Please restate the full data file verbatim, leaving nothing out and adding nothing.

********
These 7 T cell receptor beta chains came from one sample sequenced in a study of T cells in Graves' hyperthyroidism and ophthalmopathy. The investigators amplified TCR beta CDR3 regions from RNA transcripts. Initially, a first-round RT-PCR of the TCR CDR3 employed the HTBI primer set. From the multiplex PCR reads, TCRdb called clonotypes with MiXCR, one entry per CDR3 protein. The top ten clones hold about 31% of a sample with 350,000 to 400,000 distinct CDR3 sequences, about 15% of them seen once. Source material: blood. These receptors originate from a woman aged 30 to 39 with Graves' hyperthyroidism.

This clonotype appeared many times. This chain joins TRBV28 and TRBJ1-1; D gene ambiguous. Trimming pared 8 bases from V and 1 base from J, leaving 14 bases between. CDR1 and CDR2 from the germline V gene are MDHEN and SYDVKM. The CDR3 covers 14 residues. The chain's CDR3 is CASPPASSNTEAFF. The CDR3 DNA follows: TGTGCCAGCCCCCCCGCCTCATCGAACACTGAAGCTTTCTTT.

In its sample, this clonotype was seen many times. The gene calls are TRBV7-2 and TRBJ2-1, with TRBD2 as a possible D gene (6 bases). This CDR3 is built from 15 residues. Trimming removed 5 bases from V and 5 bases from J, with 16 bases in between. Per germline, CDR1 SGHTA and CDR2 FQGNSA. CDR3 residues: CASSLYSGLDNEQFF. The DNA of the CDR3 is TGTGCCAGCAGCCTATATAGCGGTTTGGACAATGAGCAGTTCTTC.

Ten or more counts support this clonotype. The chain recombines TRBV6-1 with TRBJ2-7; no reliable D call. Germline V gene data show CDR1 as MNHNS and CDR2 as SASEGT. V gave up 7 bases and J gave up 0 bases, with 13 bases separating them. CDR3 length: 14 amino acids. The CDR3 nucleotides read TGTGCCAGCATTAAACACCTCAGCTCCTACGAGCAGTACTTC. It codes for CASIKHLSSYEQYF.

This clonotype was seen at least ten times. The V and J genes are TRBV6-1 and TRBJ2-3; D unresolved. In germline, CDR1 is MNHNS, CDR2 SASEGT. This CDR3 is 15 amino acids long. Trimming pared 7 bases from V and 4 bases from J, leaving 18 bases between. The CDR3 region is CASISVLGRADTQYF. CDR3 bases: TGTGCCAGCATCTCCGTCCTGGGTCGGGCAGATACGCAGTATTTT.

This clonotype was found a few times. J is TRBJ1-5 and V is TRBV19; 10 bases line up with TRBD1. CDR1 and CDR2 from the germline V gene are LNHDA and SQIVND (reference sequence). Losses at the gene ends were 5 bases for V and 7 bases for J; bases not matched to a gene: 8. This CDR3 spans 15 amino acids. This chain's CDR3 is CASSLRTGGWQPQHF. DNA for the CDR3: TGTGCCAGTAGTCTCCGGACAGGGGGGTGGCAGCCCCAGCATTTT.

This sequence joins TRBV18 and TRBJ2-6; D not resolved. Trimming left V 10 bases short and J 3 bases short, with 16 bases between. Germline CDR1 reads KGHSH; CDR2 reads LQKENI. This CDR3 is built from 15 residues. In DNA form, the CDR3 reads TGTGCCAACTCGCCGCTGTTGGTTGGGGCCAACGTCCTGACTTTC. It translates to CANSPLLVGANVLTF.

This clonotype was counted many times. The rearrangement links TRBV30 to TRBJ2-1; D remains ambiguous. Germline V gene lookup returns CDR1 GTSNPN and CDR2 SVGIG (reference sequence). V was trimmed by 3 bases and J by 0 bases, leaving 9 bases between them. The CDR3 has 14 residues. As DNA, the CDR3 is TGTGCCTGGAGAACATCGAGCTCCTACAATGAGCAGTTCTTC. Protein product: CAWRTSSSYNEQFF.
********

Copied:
These 7 T cell receptor beta chains came from one sample sequenced in a study of T cells in Graves' hyperthyroidism and ophthalmopathy. The investigators amplified TCR beta CDR3 regions from RNA transcripts. Initially, a first-round RT-PCR of the TCR CDR3 employed the HTBI primer set. From the multiplex PCR reads, TCRdb called clonotypes with MiXCR, one entry per CDR3 protein. The top ten clones hold about 31% of a sample with 350,000 to 400,000 distinct CDR3 sequences, about 15% of them seen once. Source material: blood. These receptors originate from a woman aged 30 to 39 with Graves' hyperthyroidism.

This clonotype appeared many times. This chain joins TRBV28 and TRBJ1-1; D gene ambiguous. Trimming pared 8 bases from V and 1 base from J, leaving 14 bases between. CDR1 and CDR2 from the germline V gene are MDHEN and SYDVKM. The CDR3 covers 14 residues. The chain's CDR3 is CASPPASSNTEAFF. The CDR3 DNA follows: TGTGCCAGCCCCCCCGCCTCATCGAACACTGAAGCTTTCTTT.

In its sample, this clonotype was seen many times. The gene calls are TRBV7-2 and TRBJ2-1, with TRBD2 as a possible D gene (6 bases). This CDR3 is built from 15 residues. Trimming removed 5 bases from V and 5 bases from J, with 16 bases in between. Per germline, CDR1 SGHTA and CDR2 FQGNSA. CDR3 residues: CASSLYSGLDNEQFF. The DNA of the CDR3 is TGTGCCAGCAGCCTATATAGCGGTTTGGACAATGAGCAGTTCTTC.

Ten or more counts support this clonotype. The chain recombines TRBV6-1 with TRBJ2-7; no reliable D call. Germline V gene data show CDR1 as MNHNS and CDR2 as SASEGT. V gave up 7 bases and J gave up 0 bases, with 13 bases separating them. CDR3 length: 14 amino acids. The CDR3 nucleotides read TGTGCCAGCATTAAACACCTCAGCTCCTACGAGCAGTACTTC. It codes for CASIKHLSSYEQYF.

This clonotype was seen at least ten times. The V and J genes are TRBV6-1 and TRBJ2-3; D unresolved. In germline, CDR1 is MNHNS, CDR2 SASEGT. This CDR3 is 15 amino acids long. Trimming pared 7 bases from V and 4 bases from J, leaving 18 bases between. The CDR3 region is CASISVLGRADTQYF. CDR3 bases: TGTGCCAGCATCTCCGTCCTGGGTCGGGCAGATACGCAGTATTTT.

This clonotype was found a few times. J is TRBJ1-5 and V is TRBV19; 10 bases line up with TRBD1. CDR1 and CDR2 from the germline V gene are LNHDA and SQIVND (reference sequence). Losses at the gene ends were 5 bases for V and 7 bases for J; bases not matched to a gene: 8. This CDR3 spans 15 amino acids. This chain's CDR3 is CASSLRTGGWQPQHF. DNA for the CDR3: TGTGCCAGTAGTCTCCGGACAGGGGGGTGGCAGCCCCAGCATTTT.

This sequence joins TRBV18 and TRBJ2-6; D not resolved. Trimming left V 10 bases short and J 3 bases short, with 16 bases between. Germline CDR1 reads KGHSH; CDR2 reads LQKENI. This CDR3 is built from 15 residues. In DNA form, the CDR3 reads TGTGCCAACTCGCCGCTGTTGGTTGGGGCCAACGTCCTGACTTTC. It translates to CANSPLLVGANVLTF.

This clonotype was counted many times. The rearrangement links TRBV30 to TRBJ2-1; D remains ambiguous. Germline V gene lookup returns CDR1 GTSNPN and CDR2 SVGIG (reference sequence). V was trimmed by 3 bases and J by 0 bases, leaving 9 bases between them. The CDR3 has 14 residues. As DNA, the CDR3 is TGTGCCTGGAGAACATCGAGCTCCTACAATGAGCAGTTCTTC. Protein product: CAWRTSSSYNEQFF.